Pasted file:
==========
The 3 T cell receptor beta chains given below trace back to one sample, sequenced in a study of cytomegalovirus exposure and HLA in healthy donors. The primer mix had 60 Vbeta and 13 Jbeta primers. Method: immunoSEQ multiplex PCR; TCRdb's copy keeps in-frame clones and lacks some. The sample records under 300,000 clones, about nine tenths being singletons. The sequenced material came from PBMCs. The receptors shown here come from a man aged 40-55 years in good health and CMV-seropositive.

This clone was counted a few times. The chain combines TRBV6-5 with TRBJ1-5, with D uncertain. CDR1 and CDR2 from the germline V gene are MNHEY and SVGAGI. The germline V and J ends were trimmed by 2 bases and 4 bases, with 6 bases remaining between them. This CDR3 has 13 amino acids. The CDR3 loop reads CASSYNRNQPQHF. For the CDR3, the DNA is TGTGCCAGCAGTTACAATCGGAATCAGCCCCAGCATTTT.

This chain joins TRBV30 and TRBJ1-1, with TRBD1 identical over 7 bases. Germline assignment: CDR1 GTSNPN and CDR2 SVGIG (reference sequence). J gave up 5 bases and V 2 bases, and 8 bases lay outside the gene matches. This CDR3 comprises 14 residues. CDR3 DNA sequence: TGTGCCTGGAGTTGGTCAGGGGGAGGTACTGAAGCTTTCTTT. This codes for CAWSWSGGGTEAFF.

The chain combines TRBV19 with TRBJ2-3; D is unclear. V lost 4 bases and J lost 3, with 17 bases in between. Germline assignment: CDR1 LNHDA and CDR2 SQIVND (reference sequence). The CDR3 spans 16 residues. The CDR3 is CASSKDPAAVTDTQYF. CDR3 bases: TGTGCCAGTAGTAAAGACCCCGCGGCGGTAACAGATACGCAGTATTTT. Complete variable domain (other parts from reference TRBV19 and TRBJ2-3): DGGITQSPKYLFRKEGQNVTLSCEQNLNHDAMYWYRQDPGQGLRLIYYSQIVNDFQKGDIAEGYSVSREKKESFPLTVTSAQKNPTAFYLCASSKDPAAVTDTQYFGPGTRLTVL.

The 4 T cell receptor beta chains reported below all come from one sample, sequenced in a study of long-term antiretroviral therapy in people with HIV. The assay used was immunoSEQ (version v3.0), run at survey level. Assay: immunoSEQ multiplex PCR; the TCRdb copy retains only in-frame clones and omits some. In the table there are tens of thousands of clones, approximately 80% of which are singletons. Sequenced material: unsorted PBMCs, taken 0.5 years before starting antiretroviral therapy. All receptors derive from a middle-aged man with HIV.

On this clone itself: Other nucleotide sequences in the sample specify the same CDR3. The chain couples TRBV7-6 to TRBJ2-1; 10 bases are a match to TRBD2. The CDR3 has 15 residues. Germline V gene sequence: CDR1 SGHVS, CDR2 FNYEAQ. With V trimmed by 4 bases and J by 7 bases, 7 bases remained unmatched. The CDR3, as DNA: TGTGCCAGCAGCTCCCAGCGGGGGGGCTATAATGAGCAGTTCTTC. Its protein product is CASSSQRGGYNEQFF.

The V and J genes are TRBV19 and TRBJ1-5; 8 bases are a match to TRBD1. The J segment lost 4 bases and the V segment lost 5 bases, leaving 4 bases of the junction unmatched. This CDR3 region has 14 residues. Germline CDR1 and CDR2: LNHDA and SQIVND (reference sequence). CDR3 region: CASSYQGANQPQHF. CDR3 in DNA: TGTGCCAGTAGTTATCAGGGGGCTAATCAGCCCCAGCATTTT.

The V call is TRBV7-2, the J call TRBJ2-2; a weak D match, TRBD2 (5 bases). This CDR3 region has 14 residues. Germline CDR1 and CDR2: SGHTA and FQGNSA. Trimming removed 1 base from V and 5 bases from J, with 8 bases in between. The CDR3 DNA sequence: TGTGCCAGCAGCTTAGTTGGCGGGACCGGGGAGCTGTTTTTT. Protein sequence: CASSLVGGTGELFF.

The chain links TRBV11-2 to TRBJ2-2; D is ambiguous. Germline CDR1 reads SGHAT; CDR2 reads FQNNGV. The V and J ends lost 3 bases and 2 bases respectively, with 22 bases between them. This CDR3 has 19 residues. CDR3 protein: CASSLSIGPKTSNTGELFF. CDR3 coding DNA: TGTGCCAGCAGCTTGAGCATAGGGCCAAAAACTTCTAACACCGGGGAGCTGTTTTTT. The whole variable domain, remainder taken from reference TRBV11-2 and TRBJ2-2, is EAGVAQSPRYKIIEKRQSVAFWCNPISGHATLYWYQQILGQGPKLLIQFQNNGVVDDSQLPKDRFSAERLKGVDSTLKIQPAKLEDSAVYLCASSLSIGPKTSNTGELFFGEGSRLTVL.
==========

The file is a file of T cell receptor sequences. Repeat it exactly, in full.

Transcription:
The 3 T cell receptor beta chains given below trace back to one sample, sequenced in a study of cytomegalovirus exposure and HLA in healthy donors. The primer mix had 60 Vbeta and 13 Jbeta primers. Method: immunoSEQ multiplex PCR; TCRdb's copy keeps in-frame clones and lacks some. The sample records under 300,000 clones, about nine tenths being singletons. The sequenced material came from PBMCs. The receptors shown here come from a man aged 40-55 years in good health and CMV-seropositive.

This clone was counted a few times. The chain combines TRBV6-5 with TRBJ1-5, with D uncertain. CDR1 and CDR2 from the germline V gene are MNHEY and SVGAGI. The germline V and J ends were trimmed by 2 bases and 4 bases, with 6 bases remaining between them. This CDR3 has 13 amino acids. The CDR3 loop reads CASSYNRNQPQHF. For the CDR3, the DNA is TGTGCCAGCAGTTACAATCGGAATCAGCCCCAGCATTTT.

This chain joins TRBV30 and TRBJ1-1, with TRBD1 identical over 7 bases. Germline assignment: CDR1 GTSNPN and CDR2 SVGIG (reference sequence). J gave up 5 bases and V 2 bases, and 8 bases lay outside the gene matches. This CDR3 comprises 14 residues. CDR3 DNA sequence: TGTGCCTGGAGTTGGTCAGGGGGAGGTACTGAAGCTTTCTTT. This codes for CAWSWSGGGTEAFF.

The chain combines TRBV19 with TRBJ2-3; D is unclear. V lost 4 bases and J lost 3, with 17 bases in between. Germline assignment: CDR1 LNHDA and CDR2 SQIVND (reference sequence). The CDR3 spans 16 residues. The CDR3 is CASSKDPAAVTDTQYF. CDR3 bases: TGTGCCAGTAGTAAAGACCCCGCGGCGGTAACAGATACGCAGTATTTT. Complete variable domain (other parts from reference TRBV19 and TRBJ2-3): DGGITQSPKYLFRKEGQNVTLSCEQNLNHDAMYWYRQDPGQGLRLIYYSQIVNDFQKGDIAEGYSVSREKKESFPLTVTSAQKNPTAFYLCASSKDPAAVTDTQYFGPGTRLTVL.

The 4 T cell receptor beta chains reported below all come from one sample, sequenced in a study of long-term antiretroviral therapy in people with HIV. The assay used was immunoSEQ (version v3.0), run at survey level. Assay: immunoSEQ multiplex PCR; the TCRdb copy retains only in-frame clones and omits some. In the table there are tens of thousands of clones, approximately 80% of which are singletons. Sequenced material: unsorted PBMCs, taken 0.5 years before starting antiretroviral therapy. All receptors derive from a middle-aged man with HIV.

On this clone itself: Other nucleotide sequences in the sample specify the same CDR3. The chain couples TRBV7-6 to TRBJ2-1; 10 bases are a match to TRBD2. The CDR3 has 15 residues. Germline V gene sequence: CDR1 SGHVS, CDR2 FNYEAQ. With V trimmed by 4 bases and J by 7 bases, 7 bases remained unmatched. The CDR3, as DNA: TGTGCCAGCAGCTCCCAGCGGGGGGGCTATAATGAGCAGTTCTTC. Its protein product is CASSSQRGGYNEQFF.

The V and J genes are TRBV19 and TRBJ1-5; 8 bases are a match to TRBD1. The J segment lost 4 bases and the V segment lost 5 bases, leaving 4 bases of the junction unmatched. This CDR3 region has 14 residues. Germline CDR1 and CDR2: LNHDA and SQIVND (reference sequence). CDR3 region: CASSYQGANQPQHF. CDR3 in DNA: TGTGCCAGTAGTTATCAGGGGGCTAATCAGCCCCAGCATTTT.

The V call is TRBV7-2, the J call TRBJ2-2; a weak D match, TRBD2 (5 bases). This CDR3 region has 14 residues. Germline CDR1 and CDR2: SGHTA and FQGNSA. Trimming removed 1 base from V and 5 bases from J, with 8 bases in between. The CDR3 DNA sequence: TGTGCCAGCAGCTTAGTTGGCGGGACCGGGGAGCTGTTTTTT. Protein sequence: CASSLVGGTGELFF.

The chain links TRBV11-2 to TRBJ2-2; D is ambiguous. Germline CDR1 reads SGHAT; CDR2 reads FQNNGV. The V and J ends lost 3 bases and 2 bases respectively, with 22 bases between them. This CDR3 has 19 residues. CDR3 protein: CASSLSIGPKTSNTGELFF. CDR3 coding DNA: TGTGCCAGCAGCTTGAGCATAGGGCCAAAAACTTCTAACACCGGGGAGCTGTTTTTT. The whole variable domain, remainder taken from reference TRBV11-2 and TRBJ2-2, is EAGVAQSPRYKIIEKRQSVAFWCNPISGHATLYWYQQILGQGPKLLIQFQNNGVVDDSQLPKDRFSAERLKGVDSTLKIQPAKLEDSAVYLCASSLSIGPKTSNTGELFFGEGSRLTVL.